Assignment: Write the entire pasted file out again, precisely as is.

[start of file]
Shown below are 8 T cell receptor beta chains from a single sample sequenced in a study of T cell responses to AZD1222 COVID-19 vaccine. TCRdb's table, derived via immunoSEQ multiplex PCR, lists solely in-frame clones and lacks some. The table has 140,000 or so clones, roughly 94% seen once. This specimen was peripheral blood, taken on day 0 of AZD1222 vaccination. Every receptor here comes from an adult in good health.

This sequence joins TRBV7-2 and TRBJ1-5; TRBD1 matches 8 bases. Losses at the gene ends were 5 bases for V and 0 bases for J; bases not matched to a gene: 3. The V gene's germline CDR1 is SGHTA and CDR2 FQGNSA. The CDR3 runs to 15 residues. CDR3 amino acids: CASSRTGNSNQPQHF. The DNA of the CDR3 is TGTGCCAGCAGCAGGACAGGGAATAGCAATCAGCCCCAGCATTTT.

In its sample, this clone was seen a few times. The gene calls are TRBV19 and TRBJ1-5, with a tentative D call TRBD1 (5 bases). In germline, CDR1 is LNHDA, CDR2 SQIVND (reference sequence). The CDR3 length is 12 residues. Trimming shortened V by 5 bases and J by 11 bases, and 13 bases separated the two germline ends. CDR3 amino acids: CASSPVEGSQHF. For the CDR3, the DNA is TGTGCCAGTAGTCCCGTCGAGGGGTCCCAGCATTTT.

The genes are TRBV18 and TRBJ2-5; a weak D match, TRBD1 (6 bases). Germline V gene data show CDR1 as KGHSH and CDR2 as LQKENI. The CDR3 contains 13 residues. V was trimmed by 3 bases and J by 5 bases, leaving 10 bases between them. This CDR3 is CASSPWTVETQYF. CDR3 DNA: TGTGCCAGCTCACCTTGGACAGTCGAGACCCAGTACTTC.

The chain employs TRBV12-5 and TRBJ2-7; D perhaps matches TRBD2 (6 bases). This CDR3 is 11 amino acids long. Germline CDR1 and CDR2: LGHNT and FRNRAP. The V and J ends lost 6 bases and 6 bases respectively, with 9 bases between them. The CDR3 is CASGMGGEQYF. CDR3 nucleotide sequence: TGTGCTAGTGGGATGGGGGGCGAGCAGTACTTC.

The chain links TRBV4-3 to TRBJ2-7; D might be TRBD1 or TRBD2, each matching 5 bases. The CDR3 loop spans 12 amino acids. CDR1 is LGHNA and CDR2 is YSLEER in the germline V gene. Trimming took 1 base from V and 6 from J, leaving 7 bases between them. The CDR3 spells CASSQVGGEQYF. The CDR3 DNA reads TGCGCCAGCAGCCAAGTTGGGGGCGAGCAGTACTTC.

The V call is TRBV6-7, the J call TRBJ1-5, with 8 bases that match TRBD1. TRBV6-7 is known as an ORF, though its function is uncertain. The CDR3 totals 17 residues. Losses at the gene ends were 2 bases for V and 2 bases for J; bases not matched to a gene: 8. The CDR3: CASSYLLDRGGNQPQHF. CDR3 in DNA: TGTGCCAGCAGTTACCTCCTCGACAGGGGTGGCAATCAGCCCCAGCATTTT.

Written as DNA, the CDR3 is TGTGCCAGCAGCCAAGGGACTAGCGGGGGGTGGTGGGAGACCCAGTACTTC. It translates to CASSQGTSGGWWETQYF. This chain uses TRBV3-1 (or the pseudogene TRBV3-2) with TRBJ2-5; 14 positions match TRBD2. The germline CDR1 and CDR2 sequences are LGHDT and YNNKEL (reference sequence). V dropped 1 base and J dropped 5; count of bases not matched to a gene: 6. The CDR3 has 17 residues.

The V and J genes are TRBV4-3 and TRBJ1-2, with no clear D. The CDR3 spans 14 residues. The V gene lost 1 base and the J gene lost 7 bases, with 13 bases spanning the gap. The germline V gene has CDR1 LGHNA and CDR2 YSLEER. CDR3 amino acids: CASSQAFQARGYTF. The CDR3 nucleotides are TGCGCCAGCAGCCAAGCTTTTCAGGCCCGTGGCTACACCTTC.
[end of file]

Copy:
Shown below are 8 T cell receptor beta chains from a single sample sequenced in a study of T cell responses to AZD1222 COVID-19 vaccine. TCRdb's table, derived via immunoSEQ multiplex PCR, lists solely in-frame clones and lacks some. The table has 140,000 or so clones, roughly 94% seen once. This specimen was peripheral blood, taken on day 0 of AZD1222 vaccination. Every receptor here comes from an adult in good health.

This sequence joins TRBV7-2 and TRBJ1-5; TRBD1 matches 8 bases. Losses at the gene ends were 5 bases for V and 0 bases for J; bases not matched to a gene: 3. The V gene's germline CDR1 is SGHTA and CDR2 FQGNSA. The CDR3 runs to 15 residues. CDR3 amino acids: CASSRTGNSNQPQHF. The DNA of the CDR3 is TGTGCCAGCAGCAGGACAGGGAATAGCAATCAGCCCCAGCATTTT.

In its sample, this clone was seen a few times. The gene calls are TRBV19 and TRBJ1-5, with a tentative D call TRBD1 (5 bases). In germline, CDR1 is LNHDA, CDR2 SQIVND (reference sequence). The CDR3 length is 12 residues. Trimming shortened V by 5 bases and J by 11 bases, and 13 bases separated the two germline ends. CDR3 amino acids: CASSPVEGSQHF. For the CDR3, the DNA is TGTGCCAGTAGTCCCGTCGAGGGGTCCCAGCATTTT.

The genes are TRBV18 and TRBJ2-5; a weak D match, TRBD1 (6 bases). Germline V gene data show CDR1 as KGHSH and CDR2 as LQKENI. The CDR3 contains 13 residues. V was trimmed by 3 bases and J by 5 bases, leaving 10 bases between them. This CDR3 is CASSPWTVETQYF. CDR3 DNA: TGTGCCAGCTCACCTTGGACAGTCGAGACCCAGTACTTC.

The chain employs TRBV12-5 and TRBJ2-7; D perhaps matches TRBD2 (6 bases). This CDR3 is 11 amino acids long. Germline CDR1 and CDR2: LGHNT and FRNRAP. The V and J ends lost 6 bases and 6 bases respectively, with 9 bases between them. The CDR3 is CASGMGGEQYF. CDR3 nucleotide sequence: TGTGCTAGTGGGATGGGGGGCGAGCAGTACTTC.

The chain links TRBV4-3 to TRBJ2-7; D might be TRBD1 or TRBD2, each matching 5 bases. The CDR3 loop spans 12 amino acids. CDR1 is LGHNA and CDR2 is YSLEER in the germline V gene. Trimming took 1 base from V and 6 from J, leaving 7 bases between them. The CDR3 spells CASSQVGGEQYF. The CDR3 DNA reads TGCGCCAGCAGCCAAGTTGGGGGCGAGCAGTACTTC.

The V call is TRBV6-7, the J call TRBJ1-5, with 8 bases that match TRBD1. TRBV6-7 is known as an ORF, though its function is uncertain. The CDR3 totals 17 residues. Losses at the gene ends were 2 bases for V and 2 bases for J; bases not matched to a gene: 8. The CDR3: CASSYLLDRGGNQPQHF. CDR3 in DNA: TGTGCCAGCAGTTACCTCCTCGACAGGGGTGGCAATCAGCCCCAGCATTTT.

Written as DNA, the CDR3 is TGTGCCAGCAGCCAAGGGACTAGCGGGGGGTGGTGGGAGACCCAGTACTTC. It translates to CASSQGTSGGWWETQYF. This chain uses TRBV3-1 (or the pseudogene TRBV3-2) with TRBJ2-5; 14 positions match TRBD2. The germline CDR1 and CDR2 sequences are LGHDT and YNNKEL (reference sequence). V dropped 1 base and J dropped 5; count of bases not matched to a gene: 6. The CDR3 has 17 residues.

The V and J genes are TRBV4-3 and TRBJ1-2, with no clear D. The CDR3 spans 14 residues. The V gene lost 1 base and the J gene lost 7 bases, with 13 bases spanning the gap. The germline V gene has CDR1 LGHNA and CDR2 YSLEER. CDR3 amino acids: CASSQAFQARGYTF. The CDR3 nucleotides are TGCGCCAGCAGCCAAGCTTTTCAGGCCCGTGGCTACACCTTC.